The Church of England issued a report today in which it states that it will not support the blessing of gay marriages.
The report says in part:
… ‘marriage is a creation ordinance, a gift of God in creation and a means of his grace. Marriage, defined as a faithful, committed, permanent and legally sanctioned relationship between a man and a woman, is central to the stability and health of human society. It continues to provide the best context for the raising of children.’
… the sexual differentiation of men and women is a gift of God, who ‘created humankind in his image… male and female he created them’. It is on male and female that God gives his blessing, which is to be seen not only in procreation but in human culture, too (Genesis 1.27-8).
In calling it a gift of God, we mean that it is not simply a cultural development (though it has undergone much cultural development) nor simply a political or economic institution (though often embedded in political and economic arrangements).
It is an expression of the human nature which God has willed for us and which we share. And although marriage may fall short of God’s purposes in many ways and be the scene of many human weaknesses, it receives the blessing of God and is included in his judgment that creation is ‘very good’ (Genesis 1.31).
In calling it a gift of God in creation, we view marriage within its wider life-context: as an aspect of human society and as a structure of life that helps us shape our journey from birth to death.
This report from the Church of England comes after former Archbishop of Canterbury, Lord George Carey, issued a stinging op-ed rebuke to the Prime Minister and the whole movement that is pushing for gay marriage.
Recent polls indicate that “more than two-thirds of (British) Christians feel that they are part of a ‘persecuted minority,” he wrote, ” … the prime minister has done more than any other recent political leader to feed these anxieties.”
Lord Carey’s op-ed piece goes on to note that the Equalities Minister, Helen Grant, “recently gave her support to the Labour MP Chris Bryant’s campaign to turn the 700-year-old chapel of St Mary Undercroft into a multi-faith prayer room so that gay couples can get married there.”
It’s a powerful piece. I will put an excerpt below with a link so you can read it all. If you follow the link above, you can read the entire document that the Church of England issued today. It is titled “Men and Women and Marriage.”
I’m going to write more about this Friday, but it appears that British Christians are starting to come awake. From the news coverage I’ve read, the British press is almost as biased in favor of gay marriage as the American press. Some of the comments I read were completely over the top for anyone who claims to be a professional journalist.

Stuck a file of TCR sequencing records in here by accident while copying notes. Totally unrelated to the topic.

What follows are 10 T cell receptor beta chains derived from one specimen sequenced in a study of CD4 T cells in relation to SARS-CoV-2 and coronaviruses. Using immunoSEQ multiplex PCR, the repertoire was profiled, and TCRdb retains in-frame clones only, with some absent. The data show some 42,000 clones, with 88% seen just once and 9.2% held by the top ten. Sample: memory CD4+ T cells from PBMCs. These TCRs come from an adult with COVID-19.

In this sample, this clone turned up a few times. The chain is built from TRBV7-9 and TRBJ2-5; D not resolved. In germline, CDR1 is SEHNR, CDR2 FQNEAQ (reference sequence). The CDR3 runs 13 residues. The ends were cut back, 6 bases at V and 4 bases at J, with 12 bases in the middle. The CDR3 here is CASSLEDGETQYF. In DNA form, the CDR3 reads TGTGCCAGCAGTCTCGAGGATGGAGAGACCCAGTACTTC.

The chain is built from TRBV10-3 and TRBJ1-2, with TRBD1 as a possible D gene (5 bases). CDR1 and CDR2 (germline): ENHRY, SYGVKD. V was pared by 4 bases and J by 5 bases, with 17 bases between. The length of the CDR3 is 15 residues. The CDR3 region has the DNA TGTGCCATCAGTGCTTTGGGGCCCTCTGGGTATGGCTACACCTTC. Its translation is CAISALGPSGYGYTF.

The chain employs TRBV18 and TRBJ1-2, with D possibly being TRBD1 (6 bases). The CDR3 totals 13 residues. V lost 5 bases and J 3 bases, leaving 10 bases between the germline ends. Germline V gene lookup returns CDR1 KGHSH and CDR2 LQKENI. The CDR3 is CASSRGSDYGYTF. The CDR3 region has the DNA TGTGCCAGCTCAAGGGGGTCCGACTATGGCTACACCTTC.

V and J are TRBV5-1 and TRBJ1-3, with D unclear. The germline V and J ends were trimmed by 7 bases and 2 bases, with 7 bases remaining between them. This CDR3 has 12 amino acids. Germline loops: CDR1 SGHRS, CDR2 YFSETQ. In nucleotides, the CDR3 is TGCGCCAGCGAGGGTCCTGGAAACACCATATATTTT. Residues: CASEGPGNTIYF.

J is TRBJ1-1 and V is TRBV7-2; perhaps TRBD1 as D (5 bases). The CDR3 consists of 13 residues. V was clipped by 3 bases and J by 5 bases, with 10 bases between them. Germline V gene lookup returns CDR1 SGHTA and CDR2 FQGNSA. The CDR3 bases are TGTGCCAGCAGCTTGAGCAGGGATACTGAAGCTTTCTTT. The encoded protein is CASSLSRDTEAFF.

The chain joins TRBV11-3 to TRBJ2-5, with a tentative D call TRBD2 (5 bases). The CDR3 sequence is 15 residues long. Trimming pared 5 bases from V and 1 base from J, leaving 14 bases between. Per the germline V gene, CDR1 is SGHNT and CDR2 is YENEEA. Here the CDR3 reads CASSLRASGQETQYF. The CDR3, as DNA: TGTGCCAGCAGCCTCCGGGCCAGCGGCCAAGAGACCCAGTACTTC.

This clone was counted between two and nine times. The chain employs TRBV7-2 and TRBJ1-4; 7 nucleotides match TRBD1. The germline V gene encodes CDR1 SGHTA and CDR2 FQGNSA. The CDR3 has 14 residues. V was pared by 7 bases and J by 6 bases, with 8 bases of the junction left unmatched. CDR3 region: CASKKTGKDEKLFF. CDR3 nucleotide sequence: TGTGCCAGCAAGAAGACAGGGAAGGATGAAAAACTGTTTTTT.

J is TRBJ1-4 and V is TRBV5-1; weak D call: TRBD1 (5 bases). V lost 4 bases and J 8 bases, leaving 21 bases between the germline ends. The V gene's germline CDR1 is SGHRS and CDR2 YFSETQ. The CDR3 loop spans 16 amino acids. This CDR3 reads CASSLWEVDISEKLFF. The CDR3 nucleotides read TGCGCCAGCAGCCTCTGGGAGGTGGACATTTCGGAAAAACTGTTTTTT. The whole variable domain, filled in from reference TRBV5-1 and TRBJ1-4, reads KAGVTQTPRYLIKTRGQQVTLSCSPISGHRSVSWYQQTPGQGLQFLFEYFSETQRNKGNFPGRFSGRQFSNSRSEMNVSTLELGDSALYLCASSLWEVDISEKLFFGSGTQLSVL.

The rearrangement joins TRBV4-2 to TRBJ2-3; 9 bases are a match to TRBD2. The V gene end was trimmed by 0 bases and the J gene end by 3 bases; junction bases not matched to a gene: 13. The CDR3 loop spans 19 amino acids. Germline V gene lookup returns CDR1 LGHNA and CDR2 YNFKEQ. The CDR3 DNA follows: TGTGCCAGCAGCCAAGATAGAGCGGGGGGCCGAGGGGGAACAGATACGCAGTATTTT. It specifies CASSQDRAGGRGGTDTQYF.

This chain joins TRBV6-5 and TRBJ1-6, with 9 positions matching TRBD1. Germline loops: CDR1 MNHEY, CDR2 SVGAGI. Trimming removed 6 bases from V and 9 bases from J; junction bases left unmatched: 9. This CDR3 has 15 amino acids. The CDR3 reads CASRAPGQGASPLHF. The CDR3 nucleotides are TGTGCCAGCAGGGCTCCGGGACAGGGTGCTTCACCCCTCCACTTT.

All of us who follow Christ need to support and help one another. Roman Catholic, Anglican, Orthodox, Southern Baptist, Evangelical — it doesn’t matter. We need to stand on the Gospel principles we share and refuse to be moved. We also need to aid and help one another, including emotionally, as we go through the waters ahead.
Here, from the Daily Mail, is Lord Carey’s op-ed piece:
I like David Cameron and believe he is genuinely sincere in his desire to make Britain a generous nation where we care for one another and where people of faith may exercise their beliefs fully.
But it was a bit rich to hear that the Prime Minister has told religious leaders that they should ‘stand up and oppose aggressive secularisation’ when it seems that his government is aiding and abetting this aggression every step of the way.
At his pre-Easter Downing Street reception for faith leaders, he said that he supported Christians’ right to practise their faith. Yet many Christians doubt his sincerity. According to a new ComRes poll more than two-thirds of Christians feel that they are part of a ‘persecuted minority’.
Their fears may be exaggerated because few in the UK are actually persecuted, but the Prime Minister has done more than any other recent political leader to feed these anxieties.
He seems to have forgotten in spite of his oft-repeated support for the right of Christians to wear the cross, that lawyers acting for the Coalition argued only months ago in the Strasbourg court that those sacked for wearing a cross against their employer’s wishes should simply get another job.
More shockingly, the Equalities Minister, Helen Grant, recently gave her support to the Labour MP Chris Bryant’s campaign to turn the 700-year-old Parliamentary chapel of St Mary Undercroft into a multi-faith prayer room so that gay couples can get married there. The Speaker of the House of Commons is reported to be supportive of the move.
Now, there are many questions that we need to ask. If this means the removal of Christian symbols from the chapel to accommodate all faiths and even humanist ceremonies this would amount to changing the chapel fundamentally, even to banishing the Christian faith from the seat of political power. This would have implications for Her Majesty, the Queen, and could place her in a very difficult position as the chapel is a Royal Peculiar under her direct patronage.